My Chemical Romance

The Black Parade

Written by: TL on 06/11/2006 00:39:27

When Thursday-singer Geoff Rickley sat down back in 2002 and helped his then unknown upstart friends from My Chemical Romance produce the rough but sparkling gem that we today know as the band's debut, "I Brought You My Bullets, You Brought Me Your Love", it was unlikely that anyone had any anticipation of what this would send New Jersey off to. It is now obvious that someone very, very clever must have been associated with the leaps of development Gerrard Way and the gang has taken, going from underground phenomena to releasing their make or break album in only four years, and a fair comparison is that they have now released the album it took Green Day eight years and seven releases to create; And they've done it better and in half the time. So yeah, more big words for "My Chem", like enough hasn't already been said about the sky-hyped make-or-break follow up to the huge success of "Three Cheers For Sweet Revenge". But what does this record actually do?

"The Black Parade" is opened by the sound of a heart rate monitor, acoustic guitars and Gerrard's characteristic vocals, and as if to make everyone sure about what the band is up to, a huge groovy guitar riffs kick in. Then respite, fingers snapping and more vocals, a feeling of theatricality finds its way into your head. Before you know it, the heart rate monitor goes "beeeeeeeee..." and we're launched into the up-tempo catchy-as-fuck "Dead". "This Is How I Disappear" and "The Sharpest Lives" keep up the pace, while respectively paying homage to old material like the legendary "Vampires Will Never Hurt You" and "To The End". Both have choruses that will keep you singing along for weeks, and lyrics as well as deliverance that are unmistakingly My Chemical Romance but still more theatric and grand than we are used to - "The Rob Cavallero Effect". "The Sharpest Lives" trails off, and I'm wanting more. Then it happens: the soft haunting piano of the already worlds famous single "Welcome To The Black Parade" hits me like a hammer in the emo-center. This is quity simply the biggest anthem I've ever heard and, standing even stronger in the context of the album, it reinforces its position as a song that seems destined to unite the people of the kids in coming out and making the world aware of their existence. The following "I Don't Love You" is a ballad, and while not really being faulty in any way, it never becomes quite as characteristic as any of the previous songs. Thankfully, the album picks up again with the most low-down kick-ass rock 'n roll hellraiser of a song in "House Of Wolves". Then we're sent on similar rollercoaster-ride with another ballad. In the same way as with "I Don't Love You", there's nothing wrong with "Cancer", you just want to hear the other tracks more, especially the following "Mama"; A song that is easily the wierdest on the CD with its Gogol Bordello feel, but also a serious contender to the top songs with its hysterical and rebellious mood. When "Sleep" reveals itself as being yet another ballad, I start getting scared of a pattern here, but thankfully this song has no problem making aware of itself. Resembling Fighstars "Grand Unification Part. 2" not only in grandeur, this song is going to blow the roof clean off stadiums near you soon, and along with the later "Disenchanted", combines a pair of ballads that will make everyone forget names like "Boulevard Of Broken Dreams" and "Wake Me Up When September Ends". Before we get around to "Disenchanted" though, we have to dwell a second on the all too American but still amazingly captivating "Teenagers". About "Disenchanted" I don't really know what more to tell, except that it is indeed a ballad, and that it goes straight to your head and stays there and works so well it hurts. Not that you have time to be astonished though, because the 'last' track "Famous Last Word" is already knocking on the door. A song that simply gets stronger and stronger, has an amazing solo in it and almost parallels "Welcome To The Black Parade" as the anthem of the record. And then suddenly the fireworks are gone and the show is over, and I'm sitting with a feeling like it was just about to start, while the "Hidden Track" pulls the drapes back in front of the stage with even more theatric mood to it.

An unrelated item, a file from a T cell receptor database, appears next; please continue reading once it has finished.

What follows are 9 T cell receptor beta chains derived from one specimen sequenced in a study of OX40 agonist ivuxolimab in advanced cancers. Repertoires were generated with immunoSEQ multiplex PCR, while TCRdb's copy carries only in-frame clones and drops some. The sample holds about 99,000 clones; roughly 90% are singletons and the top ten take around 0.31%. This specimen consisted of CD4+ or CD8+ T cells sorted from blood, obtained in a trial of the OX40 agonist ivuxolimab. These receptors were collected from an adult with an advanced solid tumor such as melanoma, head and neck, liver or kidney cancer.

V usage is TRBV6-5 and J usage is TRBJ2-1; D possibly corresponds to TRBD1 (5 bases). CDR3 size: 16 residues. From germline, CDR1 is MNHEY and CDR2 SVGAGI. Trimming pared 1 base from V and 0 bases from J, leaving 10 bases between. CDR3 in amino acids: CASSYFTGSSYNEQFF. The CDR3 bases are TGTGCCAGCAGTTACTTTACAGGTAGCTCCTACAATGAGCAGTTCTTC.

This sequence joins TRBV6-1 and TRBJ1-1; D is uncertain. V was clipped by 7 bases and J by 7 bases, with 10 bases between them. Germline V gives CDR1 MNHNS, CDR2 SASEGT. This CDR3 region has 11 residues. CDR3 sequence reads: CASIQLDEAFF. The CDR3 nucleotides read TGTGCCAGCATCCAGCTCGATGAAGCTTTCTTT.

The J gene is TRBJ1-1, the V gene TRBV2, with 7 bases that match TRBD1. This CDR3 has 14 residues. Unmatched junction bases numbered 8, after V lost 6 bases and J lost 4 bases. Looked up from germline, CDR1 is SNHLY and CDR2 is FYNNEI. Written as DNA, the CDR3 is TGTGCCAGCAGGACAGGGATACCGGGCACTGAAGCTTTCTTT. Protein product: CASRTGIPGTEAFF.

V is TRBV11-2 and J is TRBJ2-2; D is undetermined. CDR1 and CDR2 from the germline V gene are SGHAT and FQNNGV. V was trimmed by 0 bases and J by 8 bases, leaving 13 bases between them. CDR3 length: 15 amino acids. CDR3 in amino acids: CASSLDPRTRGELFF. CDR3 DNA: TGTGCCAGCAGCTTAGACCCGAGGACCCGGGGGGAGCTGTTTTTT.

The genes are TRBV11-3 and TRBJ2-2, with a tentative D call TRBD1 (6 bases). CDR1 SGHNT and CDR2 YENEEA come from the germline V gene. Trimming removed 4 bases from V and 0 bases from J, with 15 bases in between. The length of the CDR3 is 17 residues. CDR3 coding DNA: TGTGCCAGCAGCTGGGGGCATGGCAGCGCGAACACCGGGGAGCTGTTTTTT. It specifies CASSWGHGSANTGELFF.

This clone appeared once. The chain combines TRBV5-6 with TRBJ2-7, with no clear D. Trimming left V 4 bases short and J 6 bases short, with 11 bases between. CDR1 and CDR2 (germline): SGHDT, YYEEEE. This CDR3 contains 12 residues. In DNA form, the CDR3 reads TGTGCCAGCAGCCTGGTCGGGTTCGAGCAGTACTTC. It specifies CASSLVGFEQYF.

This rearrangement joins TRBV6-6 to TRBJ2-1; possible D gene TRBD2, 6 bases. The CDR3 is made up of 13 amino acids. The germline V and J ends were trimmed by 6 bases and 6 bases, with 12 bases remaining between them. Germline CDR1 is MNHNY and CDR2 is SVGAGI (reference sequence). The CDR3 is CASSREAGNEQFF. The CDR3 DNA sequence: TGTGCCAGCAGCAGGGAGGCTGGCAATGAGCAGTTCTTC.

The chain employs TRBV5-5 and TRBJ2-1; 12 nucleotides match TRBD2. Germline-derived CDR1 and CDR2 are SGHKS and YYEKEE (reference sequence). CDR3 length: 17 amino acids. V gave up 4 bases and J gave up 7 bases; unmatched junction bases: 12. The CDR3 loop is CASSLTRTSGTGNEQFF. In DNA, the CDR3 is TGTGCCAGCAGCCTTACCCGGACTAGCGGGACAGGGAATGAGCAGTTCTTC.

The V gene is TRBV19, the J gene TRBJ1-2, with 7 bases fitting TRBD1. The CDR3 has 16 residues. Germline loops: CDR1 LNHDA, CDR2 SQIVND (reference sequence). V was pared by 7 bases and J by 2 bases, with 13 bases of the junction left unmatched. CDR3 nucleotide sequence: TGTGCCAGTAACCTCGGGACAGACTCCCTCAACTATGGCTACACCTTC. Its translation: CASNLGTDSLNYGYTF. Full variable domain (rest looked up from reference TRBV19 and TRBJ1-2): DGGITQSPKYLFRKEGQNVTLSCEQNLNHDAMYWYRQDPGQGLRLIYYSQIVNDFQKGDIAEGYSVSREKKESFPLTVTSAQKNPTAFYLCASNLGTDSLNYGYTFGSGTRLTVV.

My Chemical Romance has 'made it' as a band, and as this record clearly demonstrates, they are now experts in the art of writing great songs that are still true to their sound, and still contain enough details to surprise you time and time again. Huge credit must go to Ray Toro, for even though it is Gerrard's unique vocal style that tells the stories and guides through the world of MCR, it is the constant work of Ray and Frank that keeps the songs filled with enough guitar gimmicks to make this so rock 'n roll and just plain exciting.

So what is The Black Parade? Is it just a copy of "American Idiot"? No. It is much better, and it is clearly audible that MCR is a band that has far more 'strings' to play than Green Day ever had. Will it alienate old fans of the band? No, I hardly think so, because it is still unmistakably MCR, and the aspects that created their huge fanbase are still very much present. Is it the best album My Chemical Romance has released? In more than one way, yes, very much so. It doesn't have the naive charm or underground feel that the two previous ones had, but the band is better than ever and I can only drool at the thought of what they might come up with for their next album. Is this really going to make this band as huge as everyones seems to be thinking? Well, it should, it deserves to have that effect.


Download: Welcome To The Black Parade, Mama, Famous Last Words
For the fans of: Green Day, Queen
Listen: MySpace

Release date 23.10.2006
Warner Brothers / Reprise

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